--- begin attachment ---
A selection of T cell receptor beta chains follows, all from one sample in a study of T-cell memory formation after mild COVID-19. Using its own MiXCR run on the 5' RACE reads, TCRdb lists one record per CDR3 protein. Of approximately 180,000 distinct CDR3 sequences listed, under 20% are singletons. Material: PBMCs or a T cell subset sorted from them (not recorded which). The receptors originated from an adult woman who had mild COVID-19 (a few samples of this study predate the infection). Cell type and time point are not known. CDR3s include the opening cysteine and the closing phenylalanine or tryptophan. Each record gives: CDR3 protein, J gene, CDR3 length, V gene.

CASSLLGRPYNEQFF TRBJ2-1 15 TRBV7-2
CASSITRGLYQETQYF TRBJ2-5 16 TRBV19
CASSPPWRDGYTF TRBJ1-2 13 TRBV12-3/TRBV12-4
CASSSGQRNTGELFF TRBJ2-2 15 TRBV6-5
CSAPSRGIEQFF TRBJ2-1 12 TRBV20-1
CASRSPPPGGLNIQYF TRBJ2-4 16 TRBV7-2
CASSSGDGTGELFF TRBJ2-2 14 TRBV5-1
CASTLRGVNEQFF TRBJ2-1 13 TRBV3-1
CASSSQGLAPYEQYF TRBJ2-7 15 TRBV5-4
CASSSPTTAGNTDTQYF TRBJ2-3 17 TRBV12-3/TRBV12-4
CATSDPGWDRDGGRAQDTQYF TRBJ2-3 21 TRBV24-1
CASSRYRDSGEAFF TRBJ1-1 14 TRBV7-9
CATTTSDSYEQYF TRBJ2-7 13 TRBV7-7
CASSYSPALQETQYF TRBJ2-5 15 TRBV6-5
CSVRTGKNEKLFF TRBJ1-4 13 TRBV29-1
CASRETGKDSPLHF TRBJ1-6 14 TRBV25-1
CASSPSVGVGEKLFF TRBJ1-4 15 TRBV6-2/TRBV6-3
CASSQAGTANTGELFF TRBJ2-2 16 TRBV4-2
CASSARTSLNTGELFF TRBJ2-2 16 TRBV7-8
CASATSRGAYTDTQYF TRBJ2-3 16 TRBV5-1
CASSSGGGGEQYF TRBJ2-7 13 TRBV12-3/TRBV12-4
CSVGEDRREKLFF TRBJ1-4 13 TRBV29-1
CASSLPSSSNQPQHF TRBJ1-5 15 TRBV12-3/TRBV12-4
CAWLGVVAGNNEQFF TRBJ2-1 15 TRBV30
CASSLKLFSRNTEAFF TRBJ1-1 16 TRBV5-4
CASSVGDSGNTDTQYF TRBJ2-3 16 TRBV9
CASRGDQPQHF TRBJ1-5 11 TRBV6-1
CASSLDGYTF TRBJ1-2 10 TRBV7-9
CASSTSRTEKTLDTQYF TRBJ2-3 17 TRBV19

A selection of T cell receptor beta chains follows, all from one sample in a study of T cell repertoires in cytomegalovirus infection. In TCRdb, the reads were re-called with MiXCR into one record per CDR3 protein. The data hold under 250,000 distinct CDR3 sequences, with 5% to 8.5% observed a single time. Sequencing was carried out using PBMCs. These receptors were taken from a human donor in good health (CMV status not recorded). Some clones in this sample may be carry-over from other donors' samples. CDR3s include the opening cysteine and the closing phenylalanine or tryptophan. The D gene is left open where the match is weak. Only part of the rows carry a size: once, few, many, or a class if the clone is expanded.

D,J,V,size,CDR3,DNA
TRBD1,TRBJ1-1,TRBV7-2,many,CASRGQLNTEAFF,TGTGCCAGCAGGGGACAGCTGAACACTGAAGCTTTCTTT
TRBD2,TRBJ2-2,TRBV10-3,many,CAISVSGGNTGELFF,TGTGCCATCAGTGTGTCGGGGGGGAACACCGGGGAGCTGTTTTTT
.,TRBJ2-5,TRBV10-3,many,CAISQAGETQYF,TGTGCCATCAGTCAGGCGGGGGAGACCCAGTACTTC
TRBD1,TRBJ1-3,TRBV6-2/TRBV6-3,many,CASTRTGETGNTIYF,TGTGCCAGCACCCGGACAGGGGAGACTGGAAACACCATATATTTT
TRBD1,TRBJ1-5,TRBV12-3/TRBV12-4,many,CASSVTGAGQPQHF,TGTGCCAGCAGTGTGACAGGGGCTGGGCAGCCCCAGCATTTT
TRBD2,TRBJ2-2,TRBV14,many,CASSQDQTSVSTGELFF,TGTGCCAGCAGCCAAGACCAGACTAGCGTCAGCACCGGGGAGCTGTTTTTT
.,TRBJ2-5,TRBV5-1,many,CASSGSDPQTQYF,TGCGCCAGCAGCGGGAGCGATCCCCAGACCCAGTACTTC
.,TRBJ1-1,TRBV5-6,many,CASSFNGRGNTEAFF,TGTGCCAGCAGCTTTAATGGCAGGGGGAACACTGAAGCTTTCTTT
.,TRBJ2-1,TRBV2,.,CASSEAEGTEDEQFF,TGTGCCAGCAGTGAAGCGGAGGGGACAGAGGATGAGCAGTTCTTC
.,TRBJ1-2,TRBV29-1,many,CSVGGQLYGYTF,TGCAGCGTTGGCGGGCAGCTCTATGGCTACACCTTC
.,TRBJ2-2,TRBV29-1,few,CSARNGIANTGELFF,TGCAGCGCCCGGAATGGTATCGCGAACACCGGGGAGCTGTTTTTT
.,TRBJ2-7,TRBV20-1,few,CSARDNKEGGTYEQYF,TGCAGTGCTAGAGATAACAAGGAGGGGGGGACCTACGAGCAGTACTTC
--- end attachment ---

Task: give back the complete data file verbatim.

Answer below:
A selection of T cell receptor beta chains follows, all from one sample in a study of T-cell memory formation after mild COVID-19. Using its own MiXCR run on the 5' RACE reads, TCRdb lists one record per CDR3 protein. Of approximately 180,000 distinct CDR3 sequences listed, under 20% are singletons. Material: PBMCs or a T cell subset sorted from them (not recorded which). The receptors originated from an adult woman who had mild COVID-19 (a few samples of this study predate the infection). Cell type and time point are not known. CDR3s include the opening cysteine and the closing phenylalanine or tryptophan. Each record gives: CDR3 protein, J gene, CDR3 length, V gene.

CASSLLGRPYNEQFF TRBJ2-1 15 TRBV7-2
CASSITRGLYQETQYF TRBJ2-5 16 TRBV19
CASSPPWRDGYTF TRBJ1-2 13 TRBV12-3/TRBV12-4
CASSSGQRNTGELFF TRBJ2-2 15 TRBV6-5
CSAPSRGIEQFF TRBJ2-1 12 TRBV20-1
CASRSPPPGGLNIQYF TRBJ2-4 16 TRBV7-2
CASSSGDGTGELFF TRBJ2-2 14 TRBV5-1
CASTLRGVNEQFF TRBJ2-1 13 TRBV3-1
CASSSQGLAPYEQYF TRBJ2-7 15 TRBV5-4
CASSSPTTAGNTDTQYF TRBJ2-3 17 TRBV12-3/TRBV12-4
CATSDPGWDRDGGRAQDTQYF TRBJ2-3 21 TRBV24-1
CASSRYRDSGEAFF TRBJ1-1 14 TRBV7-9
CATTTSDSYEQYF TRBJ2-7 13 TRBV7-7
CASSYSPALQETQYF TRBJ2-5 15 TRBV6-5
CSVRTGKNEKLFF TRBJ1-4 13 TRBV29-1
CASRETGKDSPLHF TRBJ1-6 14 TRBV25-1
CASSPSVGVGEKLFF TRBJ1-4 15 TRBV6-2/TRBV6-3
CASSQAGTANTGELFF TRBJ2-2 16 TRBV4-2
CASSARTSLNTGELFF TRBJ2-2 16 TRBV7-8
CASATSRGAYTDTQYF TRBJ2-3 16 TRBV5-1
CASSSGGGGEQYF TRBJ2-7 13 TRBV12-3/TRBV12-4
CSVGEDRREKLFF TRBJ1-4 13 TRBV29-1
CASSLPSSSNQPQHF TRBJ1-5 15 TRBV12-3/TRBV12-4
CAWLGVVAGNNEQFF TRBJ2-1 15 TRBV30
CASSLKLFSRNTEAFF TRBJ1-1 16 TRBV5-4
CASSVGDSGNTDTQYF TRBJ2-3 16 TRBV9
CASRGDQPQHF TRBJ1-5 11 TRBV6-1
CASSLDGYTF TRBJ1-2 10 TRBV7-9
CASSTSRTEKTLDTQYF TRBJ2-3 17 TRBV19

A selection of T cell receptor beta chains follows, all from one sample in a study of T cell repertoires in cytomegalovirus infection. In TCRdb, the reads were re-called with MiXCR into one record per CDR3 protein. The data hold under 250,000 distinct CDR3 sequences, with 5% to 8.5% observed a single time. Sequencing was carried out using PBMCs. These receptors were taken from a human donor in good health (CMV status not recorded). Some clones in this sample may be carry-over from other donors' samples. CDR3s include the opening cysteine and the closing phenylalanine or tryptophan. The D gene is left open where the match is weak. Only part of the rows carry a size: once, few, many, or a class if the clone is expanded.

D,J,V,size,CDR3,DNA
TRBD1,TRBJ1-1,TRBV7-2,many,CASRGQLNTEAFF,TGTGCCAGCAGGGGACAGCTGAACACTGAAGCTTTCTTT
TRBD2,TRBJ2-2,TRBV10-3,many,CAISVSGGNTGELFF,TGTGCCATCAGTGTGTCGGGGGGGAACACCGGGGAGCTGTTTTTT
.,TRBJ2-5,TRBV10-3,many,CAISQAGETQYF,TGTGCCATCAGTCAGGCGGGGGAGACCCAGTACTTC
TRBD1,TRBJ1-3,TRBV6-2/TRBV6-3,many,CASTRTGETGNTIYF,TGTGCCAGCACCCGGACAGGGGAGACTGGAAACACCATATATTTT
TRBD1,TRBJ1-5,TRBV12-3/TRBV12-4,many,CASSVTGAGQPQHF,TGTGCCAGCAGTGTGACAGGGGCTGGGCAGCCCCAGCATTTT
TRBD2,TRBJ2-2,TRBV14,many,CASSQDQTSVSTGELFF,TGTGCCAGCAGCCAAGACCAGACTAGCGTCAGCACCGGGGAGCTGTTTTTT
.,TRBJ2-5,TRBV5-1,many,CASSGSDPQTQYF,TGCGCCAGCAGCGGGAGCGATCCCCAGACCCAGTACTTC
.,TRBJ1-1,TRBV5-6,many,CASSFNGRGNTEAFF,TGTGCCAGCAGCTTTAATGGCAGGGGGAACACTGAAGCTTTCTTT
.,TRBJ2-1,TRBV2,.,CASSEAEGTEDEQFF,TGTGCCAGCAGTGAAGCGGAGGGGACAGAGGATGAGCAGTTCTTC
.,TRBJ1-2,TRBV29-1,many,CSVGGQLYGYTF,TGCAGCGTTGGCGGGCAGCTCTATGGCTACACCTTC
.,TRBJ2-2,TRBV29-1,few,CSARNGIANTGELFF,TGCAGCGCCCGGAATGGTATCGCGAACACCGGGGAGCTGTTTTTT
.,TRBJ2-7,TRBV20-1,few,CSARDNKEGGTYEQYF,TGCAGTGCTAGAGATAACAAGGAGGGGGGGACCTACGAGCAGTACTTC